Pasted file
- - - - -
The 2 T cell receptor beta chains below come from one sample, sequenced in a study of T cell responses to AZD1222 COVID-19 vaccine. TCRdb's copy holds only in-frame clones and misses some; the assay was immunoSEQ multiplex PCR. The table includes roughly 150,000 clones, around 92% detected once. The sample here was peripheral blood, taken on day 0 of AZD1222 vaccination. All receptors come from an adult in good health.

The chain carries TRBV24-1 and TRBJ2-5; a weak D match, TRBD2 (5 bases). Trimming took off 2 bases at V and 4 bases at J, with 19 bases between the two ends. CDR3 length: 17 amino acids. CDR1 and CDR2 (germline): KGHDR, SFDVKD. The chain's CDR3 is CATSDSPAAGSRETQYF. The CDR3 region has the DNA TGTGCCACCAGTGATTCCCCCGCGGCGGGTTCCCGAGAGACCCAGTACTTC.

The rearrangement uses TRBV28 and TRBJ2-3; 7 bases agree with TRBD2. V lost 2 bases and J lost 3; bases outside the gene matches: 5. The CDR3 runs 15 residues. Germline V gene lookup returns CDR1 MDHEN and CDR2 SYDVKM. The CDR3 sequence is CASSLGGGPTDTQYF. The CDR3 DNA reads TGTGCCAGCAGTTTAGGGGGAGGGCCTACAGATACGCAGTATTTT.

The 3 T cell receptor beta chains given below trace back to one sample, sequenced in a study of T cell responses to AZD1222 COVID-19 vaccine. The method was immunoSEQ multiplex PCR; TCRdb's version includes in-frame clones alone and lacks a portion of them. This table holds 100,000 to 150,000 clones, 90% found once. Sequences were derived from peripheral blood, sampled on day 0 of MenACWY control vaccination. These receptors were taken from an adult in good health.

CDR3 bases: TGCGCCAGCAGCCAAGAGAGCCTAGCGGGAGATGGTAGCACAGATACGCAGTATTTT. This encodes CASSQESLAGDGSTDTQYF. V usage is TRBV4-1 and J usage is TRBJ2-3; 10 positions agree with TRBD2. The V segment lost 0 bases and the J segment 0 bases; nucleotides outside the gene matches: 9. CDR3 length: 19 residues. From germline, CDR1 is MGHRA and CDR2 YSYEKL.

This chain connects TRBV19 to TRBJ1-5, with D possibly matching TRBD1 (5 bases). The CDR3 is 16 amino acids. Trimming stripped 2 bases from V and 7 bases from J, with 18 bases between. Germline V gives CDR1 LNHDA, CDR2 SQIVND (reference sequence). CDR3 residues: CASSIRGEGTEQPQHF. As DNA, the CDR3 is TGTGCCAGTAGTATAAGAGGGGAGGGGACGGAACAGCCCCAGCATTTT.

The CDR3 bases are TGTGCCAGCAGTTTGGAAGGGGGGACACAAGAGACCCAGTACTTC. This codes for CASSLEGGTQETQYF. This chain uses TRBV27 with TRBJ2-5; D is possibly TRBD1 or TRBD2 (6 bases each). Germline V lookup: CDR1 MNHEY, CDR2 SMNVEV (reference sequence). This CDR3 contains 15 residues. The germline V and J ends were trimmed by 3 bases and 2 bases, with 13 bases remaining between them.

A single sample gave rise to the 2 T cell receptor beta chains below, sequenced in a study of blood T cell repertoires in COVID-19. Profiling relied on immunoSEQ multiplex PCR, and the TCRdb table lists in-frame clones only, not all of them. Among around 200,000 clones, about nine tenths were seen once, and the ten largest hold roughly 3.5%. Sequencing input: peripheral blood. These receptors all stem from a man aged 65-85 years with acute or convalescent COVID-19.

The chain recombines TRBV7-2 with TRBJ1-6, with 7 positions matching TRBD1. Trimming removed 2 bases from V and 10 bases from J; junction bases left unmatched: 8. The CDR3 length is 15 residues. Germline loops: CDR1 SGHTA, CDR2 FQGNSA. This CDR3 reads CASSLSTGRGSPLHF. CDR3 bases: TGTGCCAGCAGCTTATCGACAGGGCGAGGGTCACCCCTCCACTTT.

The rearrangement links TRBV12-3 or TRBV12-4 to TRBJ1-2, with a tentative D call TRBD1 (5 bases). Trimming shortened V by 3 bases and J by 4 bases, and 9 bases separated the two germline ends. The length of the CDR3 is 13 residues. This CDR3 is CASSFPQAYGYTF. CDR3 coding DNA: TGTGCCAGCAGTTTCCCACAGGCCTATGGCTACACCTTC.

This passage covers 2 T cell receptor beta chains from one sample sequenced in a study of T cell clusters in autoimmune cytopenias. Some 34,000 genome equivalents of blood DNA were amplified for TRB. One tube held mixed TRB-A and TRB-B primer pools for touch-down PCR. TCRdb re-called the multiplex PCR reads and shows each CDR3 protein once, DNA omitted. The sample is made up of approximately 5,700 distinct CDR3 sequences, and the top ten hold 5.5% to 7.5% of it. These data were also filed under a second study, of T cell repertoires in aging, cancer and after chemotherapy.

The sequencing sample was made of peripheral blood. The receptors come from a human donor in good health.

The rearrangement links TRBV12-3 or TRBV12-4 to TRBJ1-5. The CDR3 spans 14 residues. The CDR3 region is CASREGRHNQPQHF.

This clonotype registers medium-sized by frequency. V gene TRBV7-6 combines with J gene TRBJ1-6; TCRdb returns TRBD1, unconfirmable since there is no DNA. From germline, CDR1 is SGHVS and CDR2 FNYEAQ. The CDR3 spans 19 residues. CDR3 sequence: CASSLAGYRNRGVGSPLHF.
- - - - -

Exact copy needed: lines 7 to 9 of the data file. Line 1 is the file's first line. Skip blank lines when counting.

The CDR3 bases are TGTGCCAGCAGTTTGGAAGGGGGGACACAAGAGACCCAGTACTTC. This codes for CASSLEGGTQETQYF. This chain uses TRBV27 with TRBJ2-5; D is possibly TRBD1 or TRBD2 (6 bases each). Germline V lookup: CDR1 MNHEY, CDR2 SMNVEV (reference sequence). This CDR3 contains 15 residues. The germline V and J ends were trimmed by 3 bases and 2 bases, with 13 bases remaining between them.

A single sample gave rise to the 2 T cell receptor beta chains below, sequenced in a study of blood T cell repertoires in COVID-19. Profiling relied on immunoSEQ multiplex PCR, and the TCRdb table lists in-frame clones only, not all of them. Among around 200,000 clones, about nine tenths were seen once, and the ten largest hold roughly 3.5%. Sequencing input: peripheral blood. These receptors all stem from a man aged 65-85 years with acute or convalescent COVID-19.

The chain recombines TRBV7-2 with TRBJ1-6, with 7 positions matching TRBD1. Trimming removed 2 bases from V and 10 bases from J; junction bases left unmatched: 8. The CDR3 length is 15 residues. Germline loops: CDR1 SGHTA, CDR2 FQGNSA. This CDR3 reads CASSLSTGRGSPLHF. CDR3 bases: TGTGCCAGCAGCTTATCGACAGGGCGAGGGTCACCCCTCCACTTT.